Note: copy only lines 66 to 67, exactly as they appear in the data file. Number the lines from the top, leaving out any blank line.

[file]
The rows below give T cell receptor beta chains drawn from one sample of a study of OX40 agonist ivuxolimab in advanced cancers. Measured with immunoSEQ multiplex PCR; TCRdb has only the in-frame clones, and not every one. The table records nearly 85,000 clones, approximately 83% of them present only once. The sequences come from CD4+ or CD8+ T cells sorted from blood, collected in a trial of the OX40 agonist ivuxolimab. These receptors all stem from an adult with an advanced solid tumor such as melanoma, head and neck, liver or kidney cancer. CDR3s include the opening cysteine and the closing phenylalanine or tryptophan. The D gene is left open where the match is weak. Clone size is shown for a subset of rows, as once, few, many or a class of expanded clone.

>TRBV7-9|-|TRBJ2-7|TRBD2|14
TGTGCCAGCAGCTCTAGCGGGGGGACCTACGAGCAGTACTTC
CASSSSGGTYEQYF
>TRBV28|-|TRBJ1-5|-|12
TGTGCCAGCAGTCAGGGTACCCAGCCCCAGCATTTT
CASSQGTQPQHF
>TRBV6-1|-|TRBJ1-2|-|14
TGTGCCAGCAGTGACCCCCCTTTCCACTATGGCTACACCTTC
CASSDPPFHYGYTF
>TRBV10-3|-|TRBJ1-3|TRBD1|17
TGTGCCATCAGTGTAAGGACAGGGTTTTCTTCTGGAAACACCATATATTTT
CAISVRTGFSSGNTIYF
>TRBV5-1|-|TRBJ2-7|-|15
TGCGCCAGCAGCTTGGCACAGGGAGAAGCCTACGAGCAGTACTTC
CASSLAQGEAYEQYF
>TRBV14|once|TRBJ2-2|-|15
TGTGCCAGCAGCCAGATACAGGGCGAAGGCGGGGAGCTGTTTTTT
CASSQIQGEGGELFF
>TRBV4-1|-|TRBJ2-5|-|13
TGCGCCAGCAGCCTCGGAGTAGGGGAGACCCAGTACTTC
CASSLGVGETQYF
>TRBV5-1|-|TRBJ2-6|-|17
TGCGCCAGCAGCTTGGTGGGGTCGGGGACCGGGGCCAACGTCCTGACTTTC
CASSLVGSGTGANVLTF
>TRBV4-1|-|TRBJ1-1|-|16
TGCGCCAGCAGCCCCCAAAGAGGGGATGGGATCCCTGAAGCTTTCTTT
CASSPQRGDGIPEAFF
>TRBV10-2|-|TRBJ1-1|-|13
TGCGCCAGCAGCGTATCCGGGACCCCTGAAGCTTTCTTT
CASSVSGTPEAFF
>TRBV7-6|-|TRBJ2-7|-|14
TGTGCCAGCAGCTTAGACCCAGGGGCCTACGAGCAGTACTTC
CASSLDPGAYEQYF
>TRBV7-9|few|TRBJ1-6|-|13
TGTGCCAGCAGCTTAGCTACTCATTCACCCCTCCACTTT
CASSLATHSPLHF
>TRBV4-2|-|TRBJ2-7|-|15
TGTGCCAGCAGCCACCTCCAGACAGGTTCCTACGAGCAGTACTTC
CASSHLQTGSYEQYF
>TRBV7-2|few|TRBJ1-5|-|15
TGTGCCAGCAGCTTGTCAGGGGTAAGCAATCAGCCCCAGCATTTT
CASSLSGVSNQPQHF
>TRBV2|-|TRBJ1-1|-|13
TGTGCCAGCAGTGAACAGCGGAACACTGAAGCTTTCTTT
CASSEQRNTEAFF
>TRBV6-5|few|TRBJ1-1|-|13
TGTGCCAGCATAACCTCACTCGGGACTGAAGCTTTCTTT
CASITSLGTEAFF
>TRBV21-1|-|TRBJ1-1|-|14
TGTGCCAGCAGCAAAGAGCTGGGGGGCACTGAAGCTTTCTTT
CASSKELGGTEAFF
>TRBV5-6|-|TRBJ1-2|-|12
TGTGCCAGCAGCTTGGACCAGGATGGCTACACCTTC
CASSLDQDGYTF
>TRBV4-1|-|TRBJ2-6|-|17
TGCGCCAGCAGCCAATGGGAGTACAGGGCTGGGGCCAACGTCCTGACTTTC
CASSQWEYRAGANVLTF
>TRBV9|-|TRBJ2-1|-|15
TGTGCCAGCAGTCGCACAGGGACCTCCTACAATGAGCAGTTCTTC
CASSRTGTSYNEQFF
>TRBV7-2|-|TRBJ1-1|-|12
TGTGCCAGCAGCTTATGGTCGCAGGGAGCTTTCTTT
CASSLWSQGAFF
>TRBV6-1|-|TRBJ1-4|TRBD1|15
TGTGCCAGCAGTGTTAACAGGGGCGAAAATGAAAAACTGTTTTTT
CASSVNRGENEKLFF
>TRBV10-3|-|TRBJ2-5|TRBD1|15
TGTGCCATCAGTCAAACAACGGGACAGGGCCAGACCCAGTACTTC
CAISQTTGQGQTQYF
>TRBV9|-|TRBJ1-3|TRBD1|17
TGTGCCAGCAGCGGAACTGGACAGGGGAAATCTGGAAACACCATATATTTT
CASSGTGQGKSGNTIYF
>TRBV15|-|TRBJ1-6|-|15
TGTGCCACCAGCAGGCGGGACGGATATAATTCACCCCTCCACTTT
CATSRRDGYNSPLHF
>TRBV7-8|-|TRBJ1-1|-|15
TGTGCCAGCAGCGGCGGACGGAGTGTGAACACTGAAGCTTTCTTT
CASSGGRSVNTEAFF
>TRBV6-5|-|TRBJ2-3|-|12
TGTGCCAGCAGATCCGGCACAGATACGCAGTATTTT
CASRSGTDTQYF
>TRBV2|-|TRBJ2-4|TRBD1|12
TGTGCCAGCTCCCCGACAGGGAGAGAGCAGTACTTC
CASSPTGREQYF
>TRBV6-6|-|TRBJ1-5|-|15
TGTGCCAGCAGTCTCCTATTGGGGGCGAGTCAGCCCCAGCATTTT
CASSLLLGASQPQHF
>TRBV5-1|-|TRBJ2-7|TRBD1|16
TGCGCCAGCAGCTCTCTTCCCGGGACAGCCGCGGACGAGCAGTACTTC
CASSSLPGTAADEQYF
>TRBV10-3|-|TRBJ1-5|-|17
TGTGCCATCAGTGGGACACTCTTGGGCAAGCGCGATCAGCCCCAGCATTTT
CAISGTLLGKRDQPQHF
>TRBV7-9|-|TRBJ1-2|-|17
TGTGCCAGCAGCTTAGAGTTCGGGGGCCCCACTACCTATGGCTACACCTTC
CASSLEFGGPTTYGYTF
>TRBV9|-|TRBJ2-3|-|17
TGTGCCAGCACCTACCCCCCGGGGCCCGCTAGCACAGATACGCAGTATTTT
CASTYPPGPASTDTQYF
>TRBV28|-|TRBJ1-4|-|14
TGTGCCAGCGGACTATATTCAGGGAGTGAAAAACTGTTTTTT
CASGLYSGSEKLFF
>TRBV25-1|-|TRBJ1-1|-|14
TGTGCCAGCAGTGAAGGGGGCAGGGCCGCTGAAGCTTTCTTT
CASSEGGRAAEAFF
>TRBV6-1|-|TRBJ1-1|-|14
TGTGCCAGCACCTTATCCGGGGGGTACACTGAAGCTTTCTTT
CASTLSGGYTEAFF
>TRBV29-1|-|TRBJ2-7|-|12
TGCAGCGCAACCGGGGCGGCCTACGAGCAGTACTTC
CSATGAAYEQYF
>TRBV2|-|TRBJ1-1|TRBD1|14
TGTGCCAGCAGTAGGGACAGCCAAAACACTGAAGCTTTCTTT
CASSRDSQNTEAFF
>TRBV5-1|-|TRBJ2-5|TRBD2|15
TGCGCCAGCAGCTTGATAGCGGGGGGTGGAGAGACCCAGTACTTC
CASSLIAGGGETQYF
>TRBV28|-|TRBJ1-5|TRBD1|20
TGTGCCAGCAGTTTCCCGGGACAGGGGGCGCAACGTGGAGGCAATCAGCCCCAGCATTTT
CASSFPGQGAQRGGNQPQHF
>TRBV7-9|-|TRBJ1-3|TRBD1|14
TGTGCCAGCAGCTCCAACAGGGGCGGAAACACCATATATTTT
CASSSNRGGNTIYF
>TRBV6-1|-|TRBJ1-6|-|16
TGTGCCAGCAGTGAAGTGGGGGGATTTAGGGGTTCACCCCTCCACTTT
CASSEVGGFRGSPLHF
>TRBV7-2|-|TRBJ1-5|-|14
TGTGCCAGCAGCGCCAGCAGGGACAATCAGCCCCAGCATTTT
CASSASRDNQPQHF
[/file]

TGTGCCAGCAGTGTTAACAGGGGCGAAAATGAAAAACTGTTTTTT
CASSVNRGENEKLFF